Summer of the Gypsy Moths
By Sara Pennypacker, read by Jenna Lamia
Published 2013 by Listening Library
Stella likes living with her great-aunt, though she doesn't particularly like the foster kid who lives there, too. But when something unexpected happens and threatens Stella's life in Cape Cod, will she and Angel be able to set aside their differences and figure out a way to keep them both safe?
This book got quite a bit of buzz when it was released. I remember several people lobbied for it as a Newbery contender. It definitely caught my eye but I never found the time to read it. I recently downloaded the audio version and listened every spare second I had.
This is my first time reading a book by Pennypacker, though the Clementine series looks absolutely charming as well. I don't think it will be my last. I loved the simple yet beautiful way she told Stella and Angel's stories. I completely fell in love with the characters she created, including the beauty of Cape Cod itself. I was so swept up in the story that I found excuses to listen to my audio more than I typically do in a week. I desperately wanted to know what happened next, how these characters would find themselves and fix their hearts. Perhaps that broken and lost quality is what spoke to me. The characters here certainly have had hard times. But it never feels hopeless. In fact, Stella's spirit is probably a large part of what compelled me to keep reading this book.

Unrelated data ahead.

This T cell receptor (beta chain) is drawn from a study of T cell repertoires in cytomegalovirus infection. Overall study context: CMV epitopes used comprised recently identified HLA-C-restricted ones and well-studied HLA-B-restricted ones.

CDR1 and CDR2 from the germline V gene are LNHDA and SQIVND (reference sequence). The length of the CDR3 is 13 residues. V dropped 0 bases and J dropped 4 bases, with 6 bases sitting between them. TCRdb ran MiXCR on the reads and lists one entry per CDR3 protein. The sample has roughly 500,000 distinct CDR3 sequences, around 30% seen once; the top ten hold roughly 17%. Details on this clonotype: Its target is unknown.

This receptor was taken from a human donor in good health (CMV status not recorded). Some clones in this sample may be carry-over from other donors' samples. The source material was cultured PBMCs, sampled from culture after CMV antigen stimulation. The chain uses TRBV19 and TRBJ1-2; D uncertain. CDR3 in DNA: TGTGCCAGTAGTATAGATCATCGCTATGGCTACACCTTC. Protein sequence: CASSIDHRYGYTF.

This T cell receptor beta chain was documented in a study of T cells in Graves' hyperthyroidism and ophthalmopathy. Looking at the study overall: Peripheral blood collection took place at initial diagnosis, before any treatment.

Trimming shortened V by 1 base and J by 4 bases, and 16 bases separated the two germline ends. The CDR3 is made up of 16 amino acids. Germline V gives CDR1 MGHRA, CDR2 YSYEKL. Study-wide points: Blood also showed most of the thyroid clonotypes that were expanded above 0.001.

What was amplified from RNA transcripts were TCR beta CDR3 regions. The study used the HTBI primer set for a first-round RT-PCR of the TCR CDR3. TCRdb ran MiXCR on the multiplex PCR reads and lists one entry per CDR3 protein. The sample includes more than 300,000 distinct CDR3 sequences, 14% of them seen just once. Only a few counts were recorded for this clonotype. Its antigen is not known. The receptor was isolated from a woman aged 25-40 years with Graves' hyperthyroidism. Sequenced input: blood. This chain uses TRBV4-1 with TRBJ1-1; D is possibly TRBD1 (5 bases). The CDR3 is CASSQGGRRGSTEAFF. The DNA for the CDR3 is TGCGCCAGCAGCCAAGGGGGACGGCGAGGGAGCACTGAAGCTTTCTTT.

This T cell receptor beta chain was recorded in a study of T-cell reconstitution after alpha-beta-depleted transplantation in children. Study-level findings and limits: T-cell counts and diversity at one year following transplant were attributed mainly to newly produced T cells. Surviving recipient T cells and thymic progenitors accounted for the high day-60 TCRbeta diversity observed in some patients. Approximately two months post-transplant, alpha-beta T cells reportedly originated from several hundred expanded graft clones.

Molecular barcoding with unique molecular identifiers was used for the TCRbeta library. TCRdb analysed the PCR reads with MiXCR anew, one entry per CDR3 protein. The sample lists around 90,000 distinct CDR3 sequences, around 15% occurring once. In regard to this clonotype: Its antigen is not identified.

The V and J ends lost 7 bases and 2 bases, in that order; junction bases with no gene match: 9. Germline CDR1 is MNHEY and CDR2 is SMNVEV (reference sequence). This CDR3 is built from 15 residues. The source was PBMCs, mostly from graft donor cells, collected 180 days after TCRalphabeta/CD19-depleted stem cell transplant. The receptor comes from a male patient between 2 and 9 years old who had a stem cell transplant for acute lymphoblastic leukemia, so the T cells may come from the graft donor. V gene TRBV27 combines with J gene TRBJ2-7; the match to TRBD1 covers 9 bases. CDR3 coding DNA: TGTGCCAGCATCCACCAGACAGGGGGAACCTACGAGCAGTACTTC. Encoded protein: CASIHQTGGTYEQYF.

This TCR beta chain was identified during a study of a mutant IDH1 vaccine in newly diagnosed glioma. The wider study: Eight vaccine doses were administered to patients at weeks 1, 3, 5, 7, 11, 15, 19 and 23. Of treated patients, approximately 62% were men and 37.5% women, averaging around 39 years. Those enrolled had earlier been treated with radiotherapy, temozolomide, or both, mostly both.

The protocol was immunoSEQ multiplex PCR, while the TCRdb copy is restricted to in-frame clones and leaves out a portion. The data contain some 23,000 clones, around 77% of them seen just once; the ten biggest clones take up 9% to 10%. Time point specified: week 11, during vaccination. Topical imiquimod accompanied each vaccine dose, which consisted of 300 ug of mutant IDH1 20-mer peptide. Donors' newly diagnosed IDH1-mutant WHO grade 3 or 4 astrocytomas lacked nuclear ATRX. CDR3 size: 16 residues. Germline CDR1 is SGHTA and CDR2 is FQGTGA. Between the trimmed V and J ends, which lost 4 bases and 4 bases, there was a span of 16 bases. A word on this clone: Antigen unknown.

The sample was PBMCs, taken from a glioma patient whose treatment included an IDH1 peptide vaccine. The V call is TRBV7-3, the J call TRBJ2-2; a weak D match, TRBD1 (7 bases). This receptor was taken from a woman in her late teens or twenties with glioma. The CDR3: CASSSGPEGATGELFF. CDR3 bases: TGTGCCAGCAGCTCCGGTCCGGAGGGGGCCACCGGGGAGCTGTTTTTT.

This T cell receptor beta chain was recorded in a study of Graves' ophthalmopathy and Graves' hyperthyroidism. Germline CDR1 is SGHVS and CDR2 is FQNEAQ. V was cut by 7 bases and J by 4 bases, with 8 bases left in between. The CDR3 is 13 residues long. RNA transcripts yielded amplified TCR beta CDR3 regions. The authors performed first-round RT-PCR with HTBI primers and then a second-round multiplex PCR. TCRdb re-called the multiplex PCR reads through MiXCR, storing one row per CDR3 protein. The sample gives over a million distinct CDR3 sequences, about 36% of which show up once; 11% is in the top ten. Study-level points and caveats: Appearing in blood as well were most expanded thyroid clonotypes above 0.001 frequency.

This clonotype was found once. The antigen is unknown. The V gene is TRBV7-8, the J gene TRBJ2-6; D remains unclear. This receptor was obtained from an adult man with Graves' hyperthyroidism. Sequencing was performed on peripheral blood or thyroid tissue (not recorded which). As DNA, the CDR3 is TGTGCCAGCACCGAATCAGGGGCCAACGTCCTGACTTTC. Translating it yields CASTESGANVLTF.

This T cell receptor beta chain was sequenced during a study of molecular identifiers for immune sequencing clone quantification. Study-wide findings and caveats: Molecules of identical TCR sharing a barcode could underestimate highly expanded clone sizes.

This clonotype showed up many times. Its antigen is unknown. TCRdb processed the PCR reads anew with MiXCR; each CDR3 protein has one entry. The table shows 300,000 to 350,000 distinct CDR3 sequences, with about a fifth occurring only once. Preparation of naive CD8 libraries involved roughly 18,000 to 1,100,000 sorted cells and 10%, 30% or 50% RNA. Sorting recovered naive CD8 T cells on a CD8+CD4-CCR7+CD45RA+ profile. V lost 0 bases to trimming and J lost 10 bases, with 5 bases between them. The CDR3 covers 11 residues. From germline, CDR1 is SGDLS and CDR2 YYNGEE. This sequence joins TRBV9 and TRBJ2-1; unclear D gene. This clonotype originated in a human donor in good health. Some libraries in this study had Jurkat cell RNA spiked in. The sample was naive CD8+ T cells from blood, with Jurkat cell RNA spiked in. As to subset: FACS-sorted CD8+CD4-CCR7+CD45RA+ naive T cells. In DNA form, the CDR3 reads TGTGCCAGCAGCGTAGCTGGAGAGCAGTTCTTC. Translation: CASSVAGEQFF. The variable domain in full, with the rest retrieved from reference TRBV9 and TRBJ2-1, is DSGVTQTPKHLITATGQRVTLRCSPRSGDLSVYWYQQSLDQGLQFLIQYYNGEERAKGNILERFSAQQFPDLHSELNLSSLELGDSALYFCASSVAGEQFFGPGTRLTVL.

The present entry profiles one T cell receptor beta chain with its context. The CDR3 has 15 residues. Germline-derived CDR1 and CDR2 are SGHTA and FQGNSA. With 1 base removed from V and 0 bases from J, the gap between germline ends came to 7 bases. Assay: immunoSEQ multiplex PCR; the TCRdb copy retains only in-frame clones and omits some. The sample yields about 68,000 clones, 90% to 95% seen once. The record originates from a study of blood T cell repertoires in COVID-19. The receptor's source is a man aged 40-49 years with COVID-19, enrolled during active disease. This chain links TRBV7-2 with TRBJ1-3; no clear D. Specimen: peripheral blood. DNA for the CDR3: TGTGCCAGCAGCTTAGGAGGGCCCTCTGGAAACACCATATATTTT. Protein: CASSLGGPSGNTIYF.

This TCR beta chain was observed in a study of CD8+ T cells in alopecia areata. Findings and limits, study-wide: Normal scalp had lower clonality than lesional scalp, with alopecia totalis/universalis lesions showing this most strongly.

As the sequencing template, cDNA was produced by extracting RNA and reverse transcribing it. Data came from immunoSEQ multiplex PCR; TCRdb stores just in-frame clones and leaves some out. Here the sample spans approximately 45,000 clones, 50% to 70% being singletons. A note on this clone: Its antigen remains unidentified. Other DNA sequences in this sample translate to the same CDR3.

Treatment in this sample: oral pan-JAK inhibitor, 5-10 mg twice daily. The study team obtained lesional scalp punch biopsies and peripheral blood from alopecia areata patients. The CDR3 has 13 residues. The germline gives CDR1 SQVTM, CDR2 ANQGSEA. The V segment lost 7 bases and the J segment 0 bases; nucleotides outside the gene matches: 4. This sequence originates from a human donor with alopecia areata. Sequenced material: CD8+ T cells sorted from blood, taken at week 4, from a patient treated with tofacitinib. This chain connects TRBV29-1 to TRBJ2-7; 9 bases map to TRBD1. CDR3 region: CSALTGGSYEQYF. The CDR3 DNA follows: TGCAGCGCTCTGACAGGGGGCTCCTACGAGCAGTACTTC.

However, the main thrust of this book is near impossible to actually believe. I don't know if we're supposed to assume some kind of magical realism or something a bit odd at play here, but I had to completely pretend the book took place in a fantasy land. If I stopped to think about the fact that Stella and Angel actually bury dear old Louise in the garden and then manage to fool everyone around them for months, my enjoyment of the book started to lessen. The ending also felt a bit tidy, though not everything was wrapped up neatly. I appreciated that Stella's mother didn't necessarily feature into her happy ending, as much as that also broke my heart.
I quite enjoyed listening to this one. Being from New England, I found it lovely to hear that Down East accent again, as much as I may poke fun at times. I've listened to other books read by Lamia and I think she's a great choice for youth literature - she has a vocal quality that makes her believable as a young narrator but she also has enough range to distinguish easily between characters.
I really enjoyed this one and am looking forward to catching up with Pennypacker again in the future.